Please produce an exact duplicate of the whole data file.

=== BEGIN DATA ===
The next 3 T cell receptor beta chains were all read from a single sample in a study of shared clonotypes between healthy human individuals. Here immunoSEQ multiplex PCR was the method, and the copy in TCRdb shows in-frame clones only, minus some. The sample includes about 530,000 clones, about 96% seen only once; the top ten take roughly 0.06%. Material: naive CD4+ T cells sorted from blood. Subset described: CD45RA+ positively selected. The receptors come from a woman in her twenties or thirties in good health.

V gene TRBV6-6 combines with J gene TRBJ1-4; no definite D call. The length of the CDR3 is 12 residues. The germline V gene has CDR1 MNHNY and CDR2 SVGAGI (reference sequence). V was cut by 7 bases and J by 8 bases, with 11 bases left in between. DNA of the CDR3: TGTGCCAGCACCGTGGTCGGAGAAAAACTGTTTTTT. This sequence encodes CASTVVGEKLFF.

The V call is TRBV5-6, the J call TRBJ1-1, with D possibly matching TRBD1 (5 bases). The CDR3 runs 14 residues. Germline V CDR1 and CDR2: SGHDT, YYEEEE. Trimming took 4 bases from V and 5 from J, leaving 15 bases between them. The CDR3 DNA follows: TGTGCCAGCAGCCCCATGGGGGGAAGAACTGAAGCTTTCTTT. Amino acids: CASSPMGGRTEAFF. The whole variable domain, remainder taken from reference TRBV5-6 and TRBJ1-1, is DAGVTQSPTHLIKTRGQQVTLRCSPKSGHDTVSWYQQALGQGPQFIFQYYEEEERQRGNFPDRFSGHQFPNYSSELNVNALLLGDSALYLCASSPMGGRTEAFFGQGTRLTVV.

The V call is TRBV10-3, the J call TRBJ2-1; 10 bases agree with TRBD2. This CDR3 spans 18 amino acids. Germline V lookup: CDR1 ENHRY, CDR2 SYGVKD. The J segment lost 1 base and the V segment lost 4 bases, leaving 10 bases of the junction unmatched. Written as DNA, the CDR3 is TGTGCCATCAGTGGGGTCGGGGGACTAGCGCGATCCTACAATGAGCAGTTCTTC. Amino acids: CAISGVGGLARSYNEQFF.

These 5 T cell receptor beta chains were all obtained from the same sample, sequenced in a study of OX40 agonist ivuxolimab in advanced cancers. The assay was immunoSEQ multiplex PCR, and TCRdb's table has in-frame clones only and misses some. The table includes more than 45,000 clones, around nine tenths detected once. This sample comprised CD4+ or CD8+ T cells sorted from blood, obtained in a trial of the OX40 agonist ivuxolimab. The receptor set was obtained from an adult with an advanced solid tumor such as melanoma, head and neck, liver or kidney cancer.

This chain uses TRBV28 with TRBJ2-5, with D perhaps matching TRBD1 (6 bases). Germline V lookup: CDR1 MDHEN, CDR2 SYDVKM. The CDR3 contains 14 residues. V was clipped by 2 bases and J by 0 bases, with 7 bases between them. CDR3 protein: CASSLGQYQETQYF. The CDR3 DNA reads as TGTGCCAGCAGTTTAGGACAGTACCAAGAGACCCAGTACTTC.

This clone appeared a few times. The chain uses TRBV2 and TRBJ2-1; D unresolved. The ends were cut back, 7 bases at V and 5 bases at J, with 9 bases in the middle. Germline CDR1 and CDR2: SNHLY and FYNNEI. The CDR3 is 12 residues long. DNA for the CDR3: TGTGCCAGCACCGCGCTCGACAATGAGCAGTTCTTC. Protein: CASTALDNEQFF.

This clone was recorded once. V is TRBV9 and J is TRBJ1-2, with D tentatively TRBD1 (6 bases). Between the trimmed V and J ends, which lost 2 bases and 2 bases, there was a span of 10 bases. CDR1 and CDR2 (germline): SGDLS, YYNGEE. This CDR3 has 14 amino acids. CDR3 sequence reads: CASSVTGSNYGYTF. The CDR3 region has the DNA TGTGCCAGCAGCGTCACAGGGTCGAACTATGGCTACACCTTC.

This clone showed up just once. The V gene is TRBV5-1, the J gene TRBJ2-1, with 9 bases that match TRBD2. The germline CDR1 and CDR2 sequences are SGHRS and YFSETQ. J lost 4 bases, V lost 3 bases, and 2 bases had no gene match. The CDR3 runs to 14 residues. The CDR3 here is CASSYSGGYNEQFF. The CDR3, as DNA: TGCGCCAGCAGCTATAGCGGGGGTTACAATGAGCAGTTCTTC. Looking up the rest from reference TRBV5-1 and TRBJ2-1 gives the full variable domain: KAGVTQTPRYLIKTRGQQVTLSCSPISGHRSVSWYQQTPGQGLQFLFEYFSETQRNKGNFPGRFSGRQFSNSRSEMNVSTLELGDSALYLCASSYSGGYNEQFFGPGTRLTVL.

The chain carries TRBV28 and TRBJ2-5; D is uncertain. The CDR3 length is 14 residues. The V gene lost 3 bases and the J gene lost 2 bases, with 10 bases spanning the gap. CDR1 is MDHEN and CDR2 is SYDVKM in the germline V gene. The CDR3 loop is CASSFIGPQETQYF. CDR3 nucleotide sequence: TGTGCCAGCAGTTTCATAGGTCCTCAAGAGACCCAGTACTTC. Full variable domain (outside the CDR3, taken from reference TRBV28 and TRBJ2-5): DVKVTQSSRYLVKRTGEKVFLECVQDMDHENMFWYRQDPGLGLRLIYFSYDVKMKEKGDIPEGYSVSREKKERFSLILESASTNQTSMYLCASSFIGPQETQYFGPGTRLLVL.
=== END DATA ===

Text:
The next 3 T cell receptor beta chains were all read from a single sample in a study of shared clonotypes between healthy human individuals. Here immunoSEQ multiplex PCR was the method, and the copy in TCRdb shows in-frame clones only, minus some. The sample includes about 530,000 clones, about 96% seen only once; the top ten take roughly 0.06%. Material: naive CD4+ T cells sorted from blood. Subset described: CD45RA+ positively selected. The receptors come from a woman in her twenties or thirties in good health.

V gene TRBV6-6 combines with J gene TRBJ1-4; no definite D call. The length of the CDR3 is 12 residues. The germline V gene has CDR1 MNHNY and CDR2 SVGAGI (reference sequence). V was cut by 7 bases and J by 8 bases, with 11 bases left in between. DNA of the CDR3: TGTGCCAGCACCGTGGTCGGAGAAAAACTGTTTTTT. This sequence encodes CASTVVGEKLFF.

The V call is TRBV5-6, the J call TRBJ1-1, with D possibly matching TRBD1 (5 bases). The CDR3 runs 14 residues. Germline V CDR1 and CDR2: SGHDT, YYEEEE. Trimming took 4 bases from V and 5 from J, leaving 15 bases between them. The CDR3 DNA follows: TGTGCCAGCAGCCCCATGGGGGGAAGAACTGAAGCTTTCTTT. Amino acids: CASSPMGGRTEAFF. The whole variable domain, remainder taken from reference TRBV5-6 and TRBJ1-1, is DAGVTQSPTHLIKTRGQQVTLRCSPKSGHDTVSWYQQALGQGPQFIFQYYEEEERQRGNFPDRFSGHQFPNYSSELNVNALLLGDSALYLCASSPMGGRTEAFFGQGTRLTVV.

The V call is TRBV10-3, the J call TRBJ2-1; 10 bases agree with TRBD2. This CDR3 spans 18 amino acids. Germline V lookup: CDR1 ENHRY, CDR2 SYGVKD. The J segment lost 1 base and the V segment lost 4 bases, leaving 10 bases of the junction unmatched. Written as DNA, the CDR3 is TGTGCCATCAGTGGGGTCGGGGGACTAGCGCGATCCTACAATGAGCAGTTCTTC. Amino acids: CAISGVGGLARSYNEQFF.

These 5 T cell receptor beta chains were all obtained from the same sample, sequenced in a study of OX40 agonist ivuxolimab in advanced cancers. The assay was immunoSEQ multiplex PCR, and TCRdb's table has in-frame clones only and misses some. The table includes more than 45,000 clones, around nine tenths detected once. This sample comprised CD4+ or CD8+ T cells sorted from blood, obtained in a trial of the OX40 agonist ivuxolimab. The receptor set was obtained from an adult with an advanced solid tumor such as melanoma, head and neck, liver or kidney cancer.

This chain uses TRBV28 with TRBJ2-5, with D perhaps matching TRBD1 (6 bases). Germline V lookup: CDR1 MDHEN, CDR2 SYDVKM. The CDR3 contains 14 residues. V was clipped by 2 bases and J by 0 bases, with 7 bases between them. CDR3 protein: CASSLGQYQETQYF. The CDR3 DNA reads as TGTGCCAGCAGTTTAGGACAGTACCAAGAGACCCAGTACTTC.

This clone appeared a few times. The chain uses TRBV2 and TRBJ2-1; D unresolved. The ends were cut back, 7 bases at V and 5 bases at J, with 9 bases in the middle. Germline CDR1 and CDR2: SNHLY and FYNNEI. The CDR3 is 12 residues long. DNA for the CDR3: TGTGCCAGCACCGCGCTCGACAATGAGCAGTTCTTC. Protein: CASTALDNEQFF.

This clone was recorded once. V is TRBV9 and J is TRBJ1-2, with D tentatively TRBD1 (6 bases). Between the trimmed V and J ends, which lost 2 bases and 2 bases, there was a span of 10 bases. CDR1 and CDR2 (germline): SGDLS, YYNGEE. This CDR3 has 14 amino acids. CDR3 sequence reads: CASSVTGSNYGYTF. The CDR3 region has the DNA TGTGCCAGCAGCGTCACAGGGTCGAACTATGGCTACACCTTC.

This clone showed up just once. The V gene is TRBV5-1, the J gene TRBJ2-1, with 9 bases that match TRBD2. The germline CDR1 and CDR2 sequences are SGHRS and YFSETQ. J lost 4 bases, V lost 3 bases, and 2 bases had no gene match. The CDR3 runs to 14 residues. The CDR3 here is CASSYSGGYNEQFF. The CDR3, as DNA: TGCGCCAGCAGCTATAGCGGGGGTTACAATGAGCAGTTCTTC. Looking up the rest from reference TRBV5-1 and TRBJ2-1 gives the full variable domain: KAGVTQTPRYLIKTRGQQVTLSCSPISGHRSVSWYQQTPGQGLQFLFEYFSETQRNKGNFPGRFSGRQFSNSRSEMNVSTLELGDSALYLCASSYSGGYNEQFFGPGTRLTVL.

The chain carries TRBV28 and TRBJ2-5; D is uncertain. The CDR3 length is 14 residues. The V gene lost 3 bases and the J gene lost 2 bases, with 10 bases spanning the gap. CDR1 is MDHEN and CDR2 is SYDVKM in the germline V gene. The CDR3 loop is CASSFIGPQETQYF. CDR3 nucleotide sequence: TGTGCCAGCAGTTTCATAGGTCCTCAAGAGACCCAGTACTTC. Full variable domain (outside the CDR3, taken from reference TRBV28 and TRBJ2-5): DVKVTQSSRYLVKRTGEKVFLECVQDMDHENMFWYRQDPGLGLRLIYFSYDVKMKEKGDIPEGYSVSREKKERFSLILESASTNQTSMYLCASSFIGPQETQYFGPGTRLLVL.